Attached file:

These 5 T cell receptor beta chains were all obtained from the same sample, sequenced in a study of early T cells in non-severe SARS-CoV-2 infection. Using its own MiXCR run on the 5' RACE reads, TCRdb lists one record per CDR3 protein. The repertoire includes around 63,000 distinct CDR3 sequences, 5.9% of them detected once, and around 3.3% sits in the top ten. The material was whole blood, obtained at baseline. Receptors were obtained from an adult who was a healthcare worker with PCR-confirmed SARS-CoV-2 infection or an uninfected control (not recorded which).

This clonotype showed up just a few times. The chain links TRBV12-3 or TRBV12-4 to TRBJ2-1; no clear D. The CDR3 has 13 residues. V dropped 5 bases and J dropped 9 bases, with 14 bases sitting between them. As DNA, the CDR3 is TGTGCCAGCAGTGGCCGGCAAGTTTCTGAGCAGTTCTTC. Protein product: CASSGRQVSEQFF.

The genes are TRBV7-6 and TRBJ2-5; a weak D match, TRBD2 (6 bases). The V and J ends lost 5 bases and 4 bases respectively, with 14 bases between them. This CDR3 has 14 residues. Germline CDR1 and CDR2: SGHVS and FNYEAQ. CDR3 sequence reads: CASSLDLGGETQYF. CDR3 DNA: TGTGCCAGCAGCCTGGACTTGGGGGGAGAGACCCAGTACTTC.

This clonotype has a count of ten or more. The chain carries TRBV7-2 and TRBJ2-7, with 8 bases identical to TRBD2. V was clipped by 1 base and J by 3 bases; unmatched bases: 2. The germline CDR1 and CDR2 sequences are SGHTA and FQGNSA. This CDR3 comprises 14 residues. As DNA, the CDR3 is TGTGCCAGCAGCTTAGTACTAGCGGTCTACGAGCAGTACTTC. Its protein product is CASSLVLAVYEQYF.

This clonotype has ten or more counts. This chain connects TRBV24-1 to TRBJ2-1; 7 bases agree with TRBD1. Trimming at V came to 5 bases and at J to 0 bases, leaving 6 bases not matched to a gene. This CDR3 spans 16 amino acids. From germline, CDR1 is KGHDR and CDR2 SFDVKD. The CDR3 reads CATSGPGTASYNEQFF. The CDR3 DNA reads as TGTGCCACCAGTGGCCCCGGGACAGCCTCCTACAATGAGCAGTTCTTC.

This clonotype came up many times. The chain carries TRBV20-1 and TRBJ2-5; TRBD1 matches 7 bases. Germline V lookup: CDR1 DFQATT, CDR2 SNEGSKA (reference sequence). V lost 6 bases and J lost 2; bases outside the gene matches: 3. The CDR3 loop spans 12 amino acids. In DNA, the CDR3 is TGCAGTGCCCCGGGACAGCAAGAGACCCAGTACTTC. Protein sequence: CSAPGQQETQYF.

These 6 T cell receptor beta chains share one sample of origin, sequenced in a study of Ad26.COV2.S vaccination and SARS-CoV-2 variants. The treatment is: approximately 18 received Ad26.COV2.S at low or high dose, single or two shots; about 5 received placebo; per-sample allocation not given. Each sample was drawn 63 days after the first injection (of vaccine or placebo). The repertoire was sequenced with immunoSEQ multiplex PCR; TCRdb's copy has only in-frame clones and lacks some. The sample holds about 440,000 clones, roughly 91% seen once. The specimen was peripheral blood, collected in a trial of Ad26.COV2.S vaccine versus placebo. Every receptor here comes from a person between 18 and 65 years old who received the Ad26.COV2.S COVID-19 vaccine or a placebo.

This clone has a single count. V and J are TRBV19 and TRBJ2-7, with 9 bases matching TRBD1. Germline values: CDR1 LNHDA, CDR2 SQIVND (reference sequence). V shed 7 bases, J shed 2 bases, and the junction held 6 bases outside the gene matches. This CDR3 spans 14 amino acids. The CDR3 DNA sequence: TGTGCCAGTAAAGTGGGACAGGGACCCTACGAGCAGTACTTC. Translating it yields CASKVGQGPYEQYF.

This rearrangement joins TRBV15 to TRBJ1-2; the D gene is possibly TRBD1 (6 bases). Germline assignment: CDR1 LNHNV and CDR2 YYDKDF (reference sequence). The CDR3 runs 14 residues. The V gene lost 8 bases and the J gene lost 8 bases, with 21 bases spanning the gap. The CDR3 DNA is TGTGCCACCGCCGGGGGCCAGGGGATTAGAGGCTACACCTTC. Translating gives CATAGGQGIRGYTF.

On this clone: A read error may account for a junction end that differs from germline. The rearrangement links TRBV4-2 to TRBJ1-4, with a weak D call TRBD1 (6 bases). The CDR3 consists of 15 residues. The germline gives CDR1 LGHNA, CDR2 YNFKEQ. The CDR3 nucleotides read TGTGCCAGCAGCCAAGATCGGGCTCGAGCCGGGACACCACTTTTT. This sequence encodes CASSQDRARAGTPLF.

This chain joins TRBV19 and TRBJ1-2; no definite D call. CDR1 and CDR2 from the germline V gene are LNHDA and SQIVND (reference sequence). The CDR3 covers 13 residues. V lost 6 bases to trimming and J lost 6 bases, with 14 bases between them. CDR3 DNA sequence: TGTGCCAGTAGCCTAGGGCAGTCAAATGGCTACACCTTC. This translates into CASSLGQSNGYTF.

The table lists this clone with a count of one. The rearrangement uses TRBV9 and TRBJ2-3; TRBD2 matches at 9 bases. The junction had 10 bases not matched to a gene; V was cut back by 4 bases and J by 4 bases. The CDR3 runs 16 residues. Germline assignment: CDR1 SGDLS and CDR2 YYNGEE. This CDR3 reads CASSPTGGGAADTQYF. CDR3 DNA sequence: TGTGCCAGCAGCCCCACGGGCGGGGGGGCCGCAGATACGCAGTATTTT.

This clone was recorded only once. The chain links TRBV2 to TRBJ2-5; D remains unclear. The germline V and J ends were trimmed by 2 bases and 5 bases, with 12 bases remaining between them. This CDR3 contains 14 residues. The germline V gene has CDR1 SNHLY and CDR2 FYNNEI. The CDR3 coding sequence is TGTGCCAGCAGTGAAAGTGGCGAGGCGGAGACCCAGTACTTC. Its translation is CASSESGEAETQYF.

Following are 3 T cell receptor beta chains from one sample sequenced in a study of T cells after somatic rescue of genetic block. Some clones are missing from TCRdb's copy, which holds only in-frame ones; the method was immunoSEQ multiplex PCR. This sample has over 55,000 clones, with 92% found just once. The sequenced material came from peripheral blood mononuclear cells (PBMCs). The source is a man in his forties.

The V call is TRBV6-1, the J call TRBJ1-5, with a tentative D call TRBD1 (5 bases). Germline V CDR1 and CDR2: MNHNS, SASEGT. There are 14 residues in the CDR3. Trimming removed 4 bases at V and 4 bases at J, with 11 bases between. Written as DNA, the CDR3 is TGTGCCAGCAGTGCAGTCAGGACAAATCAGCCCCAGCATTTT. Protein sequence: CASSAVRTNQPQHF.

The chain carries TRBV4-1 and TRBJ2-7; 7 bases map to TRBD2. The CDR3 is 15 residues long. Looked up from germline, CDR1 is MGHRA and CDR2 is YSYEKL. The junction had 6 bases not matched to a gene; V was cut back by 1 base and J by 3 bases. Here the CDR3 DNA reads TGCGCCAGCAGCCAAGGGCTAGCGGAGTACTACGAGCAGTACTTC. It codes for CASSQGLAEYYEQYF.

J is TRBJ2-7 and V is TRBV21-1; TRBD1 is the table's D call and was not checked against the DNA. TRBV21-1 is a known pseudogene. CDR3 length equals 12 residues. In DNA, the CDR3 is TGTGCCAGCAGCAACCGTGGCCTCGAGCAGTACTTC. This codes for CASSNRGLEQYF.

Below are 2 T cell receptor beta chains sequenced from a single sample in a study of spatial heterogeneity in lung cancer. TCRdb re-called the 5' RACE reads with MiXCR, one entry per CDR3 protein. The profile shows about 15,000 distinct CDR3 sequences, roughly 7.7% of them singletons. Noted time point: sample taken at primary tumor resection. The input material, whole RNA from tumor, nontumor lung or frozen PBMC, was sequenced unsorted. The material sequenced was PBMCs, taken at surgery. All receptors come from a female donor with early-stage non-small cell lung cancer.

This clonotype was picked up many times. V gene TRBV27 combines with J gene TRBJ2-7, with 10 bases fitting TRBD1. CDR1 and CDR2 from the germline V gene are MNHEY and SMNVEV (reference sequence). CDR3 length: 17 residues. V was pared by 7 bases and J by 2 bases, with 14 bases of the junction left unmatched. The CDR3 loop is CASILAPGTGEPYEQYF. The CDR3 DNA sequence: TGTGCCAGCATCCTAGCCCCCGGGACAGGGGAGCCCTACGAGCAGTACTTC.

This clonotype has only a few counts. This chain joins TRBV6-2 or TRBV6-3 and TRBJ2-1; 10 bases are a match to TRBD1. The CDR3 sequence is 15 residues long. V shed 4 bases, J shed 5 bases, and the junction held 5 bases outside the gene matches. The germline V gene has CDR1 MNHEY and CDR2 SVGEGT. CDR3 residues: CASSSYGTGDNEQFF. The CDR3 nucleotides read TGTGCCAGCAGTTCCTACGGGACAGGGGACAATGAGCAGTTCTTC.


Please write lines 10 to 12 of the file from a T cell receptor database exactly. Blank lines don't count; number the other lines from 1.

On this clone: A read error may account for a junction end that differs from germline. The rearrangement links TRBV4-2 to TRBJ1-4, with a weak D call TRBD1 (6 bases). The CDR3 consists of 15 residues. The germline gives CDR1 LGHNA, CDR2 YNFKEQ. The CDR3 nucleotides read TGTGCCAGCAGCCAAGATCGGGCTCGAGCCGGGACACCACTTTTT. This sequence encodes CASSQDRARAGTPLF.

This chain joins TRBV19 and TRBJ1-2; no definite D call. CDR1 and CDR2 from the germline V gene are LNHDA and SQIVND (reference sequence). The CDR3 covers 13 residues. V lost 6 bases to trimming and J lost 6 bases, with 14 bases between them. CDR3 DNA sequence: TGTGCCAGTAGCCTAGGGCAGTCAAATGGCTACACCTTC. This translates into CASSLGQSNGYTF.

The table lists this clone with a count of one. The rearrangement uses TRBV9 and TRBJ2-3; TRBD2 matches at 9 bases. The junction had 10 bases not matched to a gene; V was cut back by 4 bases and J by 4 bases. The CDR3 runs 16 residues. Germline assignment: CDR1 SGDLS and CDR2 YYNGEE. This CDR3 reads CASSPTGGGAADTQYF. CDR3 DNA sequence: TGTGCCAGCAGCCCCACGGGCGGGGGGGCCGCAGATACGCAGTATTTT.